The Wood Wife: Well done

fantasy book reviews science fiction book reviewsfantasy book reviews Terri Windling The Wood WifeThe Wood Wife by Terri Windling

Our heroine, Maggie, is reeling from her divorce and drifting rather aimlessly through life — she considers herself a poet but hasn’t written a poem in years. Then, her mentor dies mysteriously — drowned in a dry creekbed — and inexplicably leaves her his house in the Southwestern desert. She moves there, hoping to research a biography of him. At first, Maggie doesn’t like the desert; it seems sterile, forbidding, devoid of charm. Then one night a pooka cuddles up to her in bed, and nothing is the same after that…

Maggie soon discovers a world of magic in the desert (and we, the readers, discover it right along with her), and digs up some fascinating secrets about her mentor’s life. And suddenly, all the pieces come together.

Both a mystery and a fantasy, The Wood Wife is gorgeously written and a good read. As a writer, I was especially moved by the discussions of whether or not Maggie was still a poet. Well done.

The Wood Wife — (1996) The Wood Wife won the Mythopoeic Award for Novel of the Year. Publisher: Maggie Black, a writer, inherits a house outside Tucson, Arizona, from a famous poet with whom she had corresponded, and who met a mysterious death. As she meets the local inhabitants,Maggie becomes aware of undercurrents of magic and fantasy, and that all is not as it seems.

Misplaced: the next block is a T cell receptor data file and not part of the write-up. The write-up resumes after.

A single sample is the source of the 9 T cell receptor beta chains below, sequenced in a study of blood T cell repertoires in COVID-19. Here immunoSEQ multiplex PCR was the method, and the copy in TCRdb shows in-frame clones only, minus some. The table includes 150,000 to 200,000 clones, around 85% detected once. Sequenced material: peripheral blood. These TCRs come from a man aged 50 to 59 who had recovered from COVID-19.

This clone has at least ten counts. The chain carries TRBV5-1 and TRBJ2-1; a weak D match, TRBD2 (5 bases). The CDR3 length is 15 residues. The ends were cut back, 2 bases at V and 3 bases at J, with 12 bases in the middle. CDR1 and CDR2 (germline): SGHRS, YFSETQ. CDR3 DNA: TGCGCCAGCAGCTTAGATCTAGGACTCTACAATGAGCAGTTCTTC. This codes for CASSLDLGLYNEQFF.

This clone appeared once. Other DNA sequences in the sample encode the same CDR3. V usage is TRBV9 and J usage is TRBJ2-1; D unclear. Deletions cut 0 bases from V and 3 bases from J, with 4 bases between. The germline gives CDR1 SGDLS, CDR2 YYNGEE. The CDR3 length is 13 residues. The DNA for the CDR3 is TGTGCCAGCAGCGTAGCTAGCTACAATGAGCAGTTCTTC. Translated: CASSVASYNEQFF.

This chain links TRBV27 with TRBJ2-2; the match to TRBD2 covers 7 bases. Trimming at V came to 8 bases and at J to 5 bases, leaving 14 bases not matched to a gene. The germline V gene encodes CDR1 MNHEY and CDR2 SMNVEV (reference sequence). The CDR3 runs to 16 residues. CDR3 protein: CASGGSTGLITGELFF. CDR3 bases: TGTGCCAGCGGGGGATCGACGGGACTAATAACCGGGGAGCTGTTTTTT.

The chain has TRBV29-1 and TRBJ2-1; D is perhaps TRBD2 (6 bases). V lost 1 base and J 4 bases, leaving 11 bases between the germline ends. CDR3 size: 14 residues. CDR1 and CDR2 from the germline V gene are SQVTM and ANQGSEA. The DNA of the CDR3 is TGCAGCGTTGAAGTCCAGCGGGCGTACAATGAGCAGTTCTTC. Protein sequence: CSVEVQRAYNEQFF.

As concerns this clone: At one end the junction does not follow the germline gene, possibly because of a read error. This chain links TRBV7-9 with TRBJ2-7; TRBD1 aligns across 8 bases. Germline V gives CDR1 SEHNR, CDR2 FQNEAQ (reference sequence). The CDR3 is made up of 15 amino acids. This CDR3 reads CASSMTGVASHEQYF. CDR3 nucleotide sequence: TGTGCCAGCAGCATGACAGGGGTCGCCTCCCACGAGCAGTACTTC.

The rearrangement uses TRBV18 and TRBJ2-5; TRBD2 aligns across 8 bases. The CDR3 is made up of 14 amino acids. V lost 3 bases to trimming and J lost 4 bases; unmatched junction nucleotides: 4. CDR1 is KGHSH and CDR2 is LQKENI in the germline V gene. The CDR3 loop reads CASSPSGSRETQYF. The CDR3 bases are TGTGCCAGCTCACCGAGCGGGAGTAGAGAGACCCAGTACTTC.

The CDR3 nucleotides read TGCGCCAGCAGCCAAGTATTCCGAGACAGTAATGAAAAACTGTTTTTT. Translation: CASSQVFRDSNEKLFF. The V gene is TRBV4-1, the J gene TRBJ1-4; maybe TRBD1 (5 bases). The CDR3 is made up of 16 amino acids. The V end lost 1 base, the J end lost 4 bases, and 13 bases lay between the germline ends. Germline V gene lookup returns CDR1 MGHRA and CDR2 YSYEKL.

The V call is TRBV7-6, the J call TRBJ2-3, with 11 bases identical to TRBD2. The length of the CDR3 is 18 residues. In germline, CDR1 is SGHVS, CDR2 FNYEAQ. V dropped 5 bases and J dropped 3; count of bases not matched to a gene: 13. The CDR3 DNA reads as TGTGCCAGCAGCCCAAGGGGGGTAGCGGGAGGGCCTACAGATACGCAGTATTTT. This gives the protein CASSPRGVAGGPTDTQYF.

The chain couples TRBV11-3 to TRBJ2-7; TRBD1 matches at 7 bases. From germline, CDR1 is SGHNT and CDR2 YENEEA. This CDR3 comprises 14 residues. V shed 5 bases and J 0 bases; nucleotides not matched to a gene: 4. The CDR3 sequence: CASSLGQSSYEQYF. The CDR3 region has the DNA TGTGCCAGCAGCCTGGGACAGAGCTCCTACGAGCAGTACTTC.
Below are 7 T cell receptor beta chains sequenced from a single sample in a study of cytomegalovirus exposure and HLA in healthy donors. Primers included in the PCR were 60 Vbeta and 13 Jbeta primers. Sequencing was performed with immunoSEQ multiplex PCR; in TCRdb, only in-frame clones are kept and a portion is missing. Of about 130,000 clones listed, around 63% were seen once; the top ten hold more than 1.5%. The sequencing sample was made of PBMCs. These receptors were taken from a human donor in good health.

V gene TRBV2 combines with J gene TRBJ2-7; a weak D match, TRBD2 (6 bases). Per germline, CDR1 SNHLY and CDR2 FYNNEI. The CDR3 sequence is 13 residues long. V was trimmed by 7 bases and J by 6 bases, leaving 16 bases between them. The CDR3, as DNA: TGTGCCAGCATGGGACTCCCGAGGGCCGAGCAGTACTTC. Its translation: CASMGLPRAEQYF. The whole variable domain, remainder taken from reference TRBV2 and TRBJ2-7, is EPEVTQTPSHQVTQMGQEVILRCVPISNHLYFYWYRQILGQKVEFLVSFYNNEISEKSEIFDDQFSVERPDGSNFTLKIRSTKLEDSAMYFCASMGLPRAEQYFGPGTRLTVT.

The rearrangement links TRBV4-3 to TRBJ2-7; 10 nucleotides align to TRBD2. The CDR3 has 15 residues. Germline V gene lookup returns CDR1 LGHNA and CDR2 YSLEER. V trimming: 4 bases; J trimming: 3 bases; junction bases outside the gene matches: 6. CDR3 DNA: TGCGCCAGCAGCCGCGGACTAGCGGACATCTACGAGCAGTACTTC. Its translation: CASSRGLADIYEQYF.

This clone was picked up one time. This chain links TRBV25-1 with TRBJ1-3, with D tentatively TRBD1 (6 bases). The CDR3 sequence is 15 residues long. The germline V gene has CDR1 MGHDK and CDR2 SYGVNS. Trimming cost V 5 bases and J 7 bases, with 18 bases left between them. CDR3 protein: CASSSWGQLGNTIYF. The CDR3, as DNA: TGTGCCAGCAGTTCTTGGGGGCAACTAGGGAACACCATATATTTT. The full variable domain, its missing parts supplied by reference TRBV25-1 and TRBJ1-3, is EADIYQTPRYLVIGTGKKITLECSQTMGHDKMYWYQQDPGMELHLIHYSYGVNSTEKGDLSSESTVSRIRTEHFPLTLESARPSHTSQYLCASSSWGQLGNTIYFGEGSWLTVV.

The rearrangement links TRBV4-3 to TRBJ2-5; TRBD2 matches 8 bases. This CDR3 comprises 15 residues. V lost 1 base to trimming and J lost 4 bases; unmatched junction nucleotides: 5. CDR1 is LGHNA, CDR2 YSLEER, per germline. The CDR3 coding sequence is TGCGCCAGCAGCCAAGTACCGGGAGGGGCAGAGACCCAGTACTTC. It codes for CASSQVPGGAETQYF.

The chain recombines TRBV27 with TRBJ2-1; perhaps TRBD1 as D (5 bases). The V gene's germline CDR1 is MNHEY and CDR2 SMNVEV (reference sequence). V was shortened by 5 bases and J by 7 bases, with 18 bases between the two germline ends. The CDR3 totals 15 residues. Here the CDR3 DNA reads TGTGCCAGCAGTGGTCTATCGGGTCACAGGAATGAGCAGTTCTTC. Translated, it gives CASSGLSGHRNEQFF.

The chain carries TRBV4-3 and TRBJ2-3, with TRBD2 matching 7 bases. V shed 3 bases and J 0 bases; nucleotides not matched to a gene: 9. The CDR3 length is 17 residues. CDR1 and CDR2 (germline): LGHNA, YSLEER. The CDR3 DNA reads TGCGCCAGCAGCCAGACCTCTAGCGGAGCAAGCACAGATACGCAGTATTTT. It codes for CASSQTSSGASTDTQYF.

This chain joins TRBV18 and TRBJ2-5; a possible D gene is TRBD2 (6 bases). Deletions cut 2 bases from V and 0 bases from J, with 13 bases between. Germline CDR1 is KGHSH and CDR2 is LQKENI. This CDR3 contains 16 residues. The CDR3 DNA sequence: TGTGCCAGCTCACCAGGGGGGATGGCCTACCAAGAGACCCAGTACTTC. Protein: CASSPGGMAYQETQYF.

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KELLY LASITER, with us since July 2008, is a mild-mannered academic administrative assistant by day, but at night she rules over a private empire of tottering bookshelves. Kelly is most fond of fantasy set in a historical setting (a la Jo Graham) or in a setting that echoes a real historical period (a la George RR Martin and Jacqueline Carey). She also enjoys urban fantasy and its close cousin, paranormal romance, though she believes these subgenres’ recent burst in popularity has resulted in an excess of dreck. She is a sucker for pretty prose (she majored in English, after all) and mythological themes.

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  1. This is an amazing book. Terri Windling isn’t particularly prolific, but I think I have loved everything I have read from her.

  2. Terri WIndling has edited (and contributed to) dozens of fantasy anthologies (many with Ellen Datlow) and has won a bunch of prestigious awards for her work, so she’s a really big name in fantasy literature. I’m hoping we can review more of her work soon.

  3. I’ve read a bunch of the anthologies. If you want reviews of those, I have some ancient ones I can retool.

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